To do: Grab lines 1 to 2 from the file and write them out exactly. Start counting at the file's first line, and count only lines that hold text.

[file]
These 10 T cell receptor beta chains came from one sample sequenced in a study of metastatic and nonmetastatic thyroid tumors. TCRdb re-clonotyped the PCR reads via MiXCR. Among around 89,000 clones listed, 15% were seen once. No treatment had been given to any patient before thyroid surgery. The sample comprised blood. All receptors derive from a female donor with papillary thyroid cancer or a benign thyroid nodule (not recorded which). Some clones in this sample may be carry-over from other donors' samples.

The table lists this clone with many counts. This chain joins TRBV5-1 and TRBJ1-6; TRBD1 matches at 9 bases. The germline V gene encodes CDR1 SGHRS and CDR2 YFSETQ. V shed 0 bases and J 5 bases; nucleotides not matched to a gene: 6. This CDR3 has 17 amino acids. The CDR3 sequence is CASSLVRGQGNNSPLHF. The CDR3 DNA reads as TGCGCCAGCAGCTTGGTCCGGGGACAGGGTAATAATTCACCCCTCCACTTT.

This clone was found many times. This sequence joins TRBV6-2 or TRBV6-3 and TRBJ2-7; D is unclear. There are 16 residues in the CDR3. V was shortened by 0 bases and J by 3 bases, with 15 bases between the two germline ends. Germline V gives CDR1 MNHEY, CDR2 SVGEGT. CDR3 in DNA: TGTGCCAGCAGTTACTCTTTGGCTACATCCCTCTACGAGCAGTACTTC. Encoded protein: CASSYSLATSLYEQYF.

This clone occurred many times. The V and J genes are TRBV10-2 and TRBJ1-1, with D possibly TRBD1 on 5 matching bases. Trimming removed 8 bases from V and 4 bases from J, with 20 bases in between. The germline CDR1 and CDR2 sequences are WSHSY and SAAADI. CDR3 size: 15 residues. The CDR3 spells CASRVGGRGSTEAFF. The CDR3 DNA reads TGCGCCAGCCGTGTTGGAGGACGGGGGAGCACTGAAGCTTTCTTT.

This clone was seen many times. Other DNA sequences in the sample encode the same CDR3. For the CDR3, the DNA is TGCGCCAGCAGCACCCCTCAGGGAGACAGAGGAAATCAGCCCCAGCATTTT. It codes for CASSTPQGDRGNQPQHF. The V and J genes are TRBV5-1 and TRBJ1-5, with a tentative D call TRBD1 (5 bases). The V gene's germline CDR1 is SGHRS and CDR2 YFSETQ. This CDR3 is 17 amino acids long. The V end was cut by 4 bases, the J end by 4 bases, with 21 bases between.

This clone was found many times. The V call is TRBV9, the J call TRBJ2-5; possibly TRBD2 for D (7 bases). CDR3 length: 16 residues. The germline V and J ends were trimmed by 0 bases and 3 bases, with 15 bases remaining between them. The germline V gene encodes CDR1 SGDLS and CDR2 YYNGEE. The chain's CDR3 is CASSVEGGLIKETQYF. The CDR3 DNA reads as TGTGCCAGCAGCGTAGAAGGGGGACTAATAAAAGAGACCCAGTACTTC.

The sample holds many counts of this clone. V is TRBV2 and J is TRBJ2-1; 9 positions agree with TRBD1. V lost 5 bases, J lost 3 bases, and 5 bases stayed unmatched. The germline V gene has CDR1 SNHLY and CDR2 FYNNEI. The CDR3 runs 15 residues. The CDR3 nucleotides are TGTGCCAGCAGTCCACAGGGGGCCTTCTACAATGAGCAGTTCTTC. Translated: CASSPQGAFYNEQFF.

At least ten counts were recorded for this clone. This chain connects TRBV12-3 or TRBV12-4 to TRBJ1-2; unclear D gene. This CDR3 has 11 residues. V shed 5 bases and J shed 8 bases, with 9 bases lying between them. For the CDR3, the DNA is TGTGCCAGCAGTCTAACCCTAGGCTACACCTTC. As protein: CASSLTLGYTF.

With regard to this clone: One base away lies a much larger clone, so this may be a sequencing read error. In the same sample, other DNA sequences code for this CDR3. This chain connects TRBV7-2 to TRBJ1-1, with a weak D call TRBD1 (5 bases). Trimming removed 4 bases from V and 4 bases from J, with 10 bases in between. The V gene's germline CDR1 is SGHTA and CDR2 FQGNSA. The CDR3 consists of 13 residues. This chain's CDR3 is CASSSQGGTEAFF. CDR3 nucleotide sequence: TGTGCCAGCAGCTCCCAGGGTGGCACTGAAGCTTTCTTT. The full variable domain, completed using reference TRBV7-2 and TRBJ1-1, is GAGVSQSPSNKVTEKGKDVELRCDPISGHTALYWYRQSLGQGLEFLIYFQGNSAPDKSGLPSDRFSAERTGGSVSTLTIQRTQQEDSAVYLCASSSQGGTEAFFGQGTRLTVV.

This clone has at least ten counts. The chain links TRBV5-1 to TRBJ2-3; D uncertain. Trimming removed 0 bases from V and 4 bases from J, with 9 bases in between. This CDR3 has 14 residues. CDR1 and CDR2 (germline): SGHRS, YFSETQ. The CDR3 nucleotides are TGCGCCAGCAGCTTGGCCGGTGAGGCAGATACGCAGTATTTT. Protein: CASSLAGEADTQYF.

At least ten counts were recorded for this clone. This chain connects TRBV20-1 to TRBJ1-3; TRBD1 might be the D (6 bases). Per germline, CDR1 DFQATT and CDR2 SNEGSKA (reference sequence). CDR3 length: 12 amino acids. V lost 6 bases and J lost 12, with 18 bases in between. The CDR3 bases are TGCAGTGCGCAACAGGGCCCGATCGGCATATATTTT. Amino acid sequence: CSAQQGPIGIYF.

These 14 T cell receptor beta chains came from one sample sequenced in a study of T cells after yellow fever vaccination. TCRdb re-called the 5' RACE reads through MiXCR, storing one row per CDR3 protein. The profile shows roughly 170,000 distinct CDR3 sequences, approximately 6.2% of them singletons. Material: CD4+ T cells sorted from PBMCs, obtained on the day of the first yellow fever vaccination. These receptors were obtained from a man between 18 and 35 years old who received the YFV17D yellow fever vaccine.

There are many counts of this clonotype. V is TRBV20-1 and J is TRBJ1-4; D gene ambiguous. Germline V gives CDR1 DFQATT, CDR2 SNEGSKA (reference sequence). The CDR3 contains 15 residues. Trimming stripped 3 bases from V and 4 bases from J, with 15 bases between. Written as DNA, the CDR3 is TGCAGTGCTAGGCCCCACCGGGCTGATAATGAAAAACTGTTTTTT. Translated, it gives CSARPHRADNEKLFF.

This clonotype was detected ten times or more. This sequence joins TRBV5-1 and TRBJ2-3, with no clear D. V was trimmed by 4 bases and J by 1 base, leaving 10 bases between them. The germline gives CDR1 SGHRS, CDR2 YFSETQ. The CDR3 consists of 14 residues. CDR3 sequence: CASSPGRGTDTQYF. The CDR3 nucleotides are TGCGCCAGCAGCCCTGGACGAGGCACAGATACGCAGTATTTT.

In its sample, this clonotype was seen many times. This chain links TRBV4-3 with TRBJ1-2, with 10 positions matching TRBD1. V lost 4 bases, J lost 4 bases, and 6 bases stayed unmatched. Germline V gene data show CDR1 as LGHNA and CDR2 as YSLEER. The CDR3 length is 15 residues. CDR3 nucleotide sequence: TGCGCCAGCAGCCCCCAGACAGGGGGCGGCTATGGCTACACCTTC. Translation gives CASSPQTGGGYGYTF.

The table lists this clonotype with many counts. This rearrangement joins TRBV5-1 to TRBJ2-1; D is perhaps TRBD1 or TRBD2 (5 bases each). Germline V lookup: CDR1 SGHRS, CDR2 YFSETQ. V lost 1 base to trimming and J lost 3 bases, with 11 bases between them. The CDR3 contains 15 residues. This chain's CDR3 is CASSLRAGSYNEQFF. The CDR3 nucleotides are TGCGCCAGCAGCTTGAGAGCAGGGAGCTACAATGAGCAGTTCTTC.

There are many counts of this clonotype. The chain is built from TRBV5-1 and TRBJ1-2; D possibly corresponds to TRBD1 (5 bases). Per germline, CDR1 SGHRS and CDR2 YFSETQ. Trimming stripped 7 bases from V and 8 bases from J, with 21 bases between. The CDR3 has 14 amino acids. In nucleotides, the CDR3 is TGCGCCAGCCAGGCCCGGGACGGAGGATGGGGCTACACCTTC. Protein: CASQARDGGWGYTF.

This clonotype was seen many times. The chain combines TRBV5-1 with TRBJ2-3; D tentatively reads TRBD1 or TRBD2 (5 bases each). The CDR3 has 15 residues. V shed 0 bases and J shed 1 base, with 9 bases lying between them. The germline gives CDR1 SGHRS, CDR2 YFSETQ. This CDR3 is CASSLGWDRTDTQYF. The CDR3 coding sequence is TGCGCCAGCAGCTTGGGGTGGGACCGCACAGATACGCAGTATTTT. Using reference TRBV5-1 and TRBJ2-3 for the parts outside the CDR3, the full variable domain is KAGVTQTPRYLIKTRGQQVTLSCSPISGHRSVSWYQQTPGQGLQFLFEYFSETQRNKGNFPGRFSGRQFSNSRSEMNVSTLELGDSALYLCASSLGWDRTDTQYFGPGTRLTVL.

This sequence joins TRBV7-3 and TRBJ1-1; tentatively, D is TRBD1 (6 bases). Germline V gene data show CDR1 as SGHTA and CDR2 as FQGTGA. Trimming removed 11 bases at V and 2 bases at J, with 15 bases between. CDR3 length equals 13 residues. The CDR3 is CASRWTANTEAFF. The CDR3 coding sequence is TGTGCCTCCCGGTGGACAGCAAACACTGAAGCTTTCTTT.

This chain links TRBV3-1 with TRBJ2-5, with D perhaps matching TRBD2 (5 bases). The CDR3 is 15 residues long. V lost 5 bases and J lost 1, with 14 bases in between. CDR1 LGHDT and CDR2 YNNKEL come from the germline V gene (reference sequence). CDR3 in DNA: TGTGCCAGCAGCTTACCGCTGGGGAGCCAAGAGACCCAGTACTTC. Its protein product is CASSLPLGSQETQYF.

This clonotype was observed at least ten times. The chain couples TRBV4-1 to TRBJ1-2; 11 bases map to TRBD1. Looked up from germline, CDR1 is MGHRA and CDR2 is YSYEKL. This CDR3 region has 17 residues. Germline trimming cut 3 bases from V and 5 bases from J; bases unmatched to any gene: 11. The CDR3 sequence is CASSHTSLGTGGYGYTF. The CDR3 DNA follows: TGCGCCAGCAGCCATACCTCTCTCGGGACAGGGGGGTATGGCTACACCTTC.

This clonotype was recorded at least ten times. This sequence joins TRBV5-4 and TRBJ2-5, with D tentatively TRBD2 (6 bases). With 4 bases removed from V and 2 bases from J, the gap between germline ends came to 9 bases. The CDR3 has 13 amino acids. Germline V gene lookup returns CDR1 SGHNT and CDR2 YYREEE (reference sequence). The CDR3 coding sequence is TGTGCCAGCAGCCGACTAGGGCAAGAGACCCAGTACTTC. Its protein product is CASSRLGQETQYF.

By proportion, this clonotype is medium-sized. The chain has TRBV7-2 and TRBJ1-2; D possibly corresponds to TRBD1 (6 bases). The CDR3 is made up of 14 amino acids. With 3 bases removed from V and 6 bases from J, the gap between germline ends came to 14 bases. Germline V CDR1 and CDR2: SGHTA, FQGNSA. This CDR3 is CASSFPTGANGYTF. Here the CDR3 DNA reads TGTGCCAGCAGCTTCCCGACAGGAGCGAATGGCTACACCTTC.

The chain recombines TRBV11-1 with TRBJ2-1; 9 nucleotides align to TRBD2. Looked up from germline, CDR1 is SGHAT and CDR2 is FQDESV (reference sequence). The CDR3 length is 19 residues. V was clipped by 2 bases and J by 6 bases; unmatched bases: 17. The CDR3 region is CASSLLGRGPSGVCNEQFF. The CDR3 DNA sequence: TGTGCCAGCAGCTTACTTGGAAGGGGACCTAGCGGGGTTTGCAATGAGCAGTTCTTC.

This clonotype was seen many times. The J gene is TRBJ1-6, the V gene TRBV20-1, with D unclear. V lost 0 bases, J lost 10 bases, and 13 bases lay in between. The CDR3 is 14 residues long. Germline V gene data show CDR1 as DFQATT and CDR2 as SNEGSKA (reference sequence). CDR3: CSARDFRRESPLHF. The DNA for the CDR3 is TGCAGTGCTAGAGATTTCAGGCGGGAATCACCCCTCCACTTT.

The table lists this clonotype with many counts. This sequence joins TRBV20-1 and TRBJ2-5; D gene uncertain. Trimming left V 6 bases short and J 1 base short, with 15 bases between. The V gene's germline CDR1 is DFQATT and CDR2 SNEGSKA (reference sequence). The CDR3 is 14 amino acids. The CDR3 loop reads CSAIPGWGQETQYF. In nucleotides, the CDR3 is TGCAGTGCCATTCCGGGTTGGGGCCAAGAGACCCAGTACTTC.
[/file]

These 10 T cell receptor beta chains came from one sample sequenced in a study of metastatic and nonmetastatic thyroid tumors. TCRdb re-clonotyped the PCR reads via MiXCR. Among around 89,000 clones listed, 15% were seen once. No treatment had been given to any patient before thyroid surgery. The sample comprised blood. All receptors derive from a female donor with papillary thyroid cancer or a benign thyroid nodule (not recorded which). Some clones in this sample may be carry-over from other donors' samples.

The table lists this clone with many counts. This chain joins TRBV5-1 and TRBJ1-6; TRBD1 matches at 9 bases. The germline V gene encodes CDR1 SGHRS and CDR2 YFSETQ. V shed 0 bases and J 5 bases; nucleotides not matched to a gene: 6. This CDR3 has 17 amino acids. The CDR3 sequence is CASSLVRGQGNNSPLHF. The CDR3 DNA reads as TGCGCCAGCAGCTTGGTCCGGGGACAGGGTAATAATTCACCCCTCCACTTT.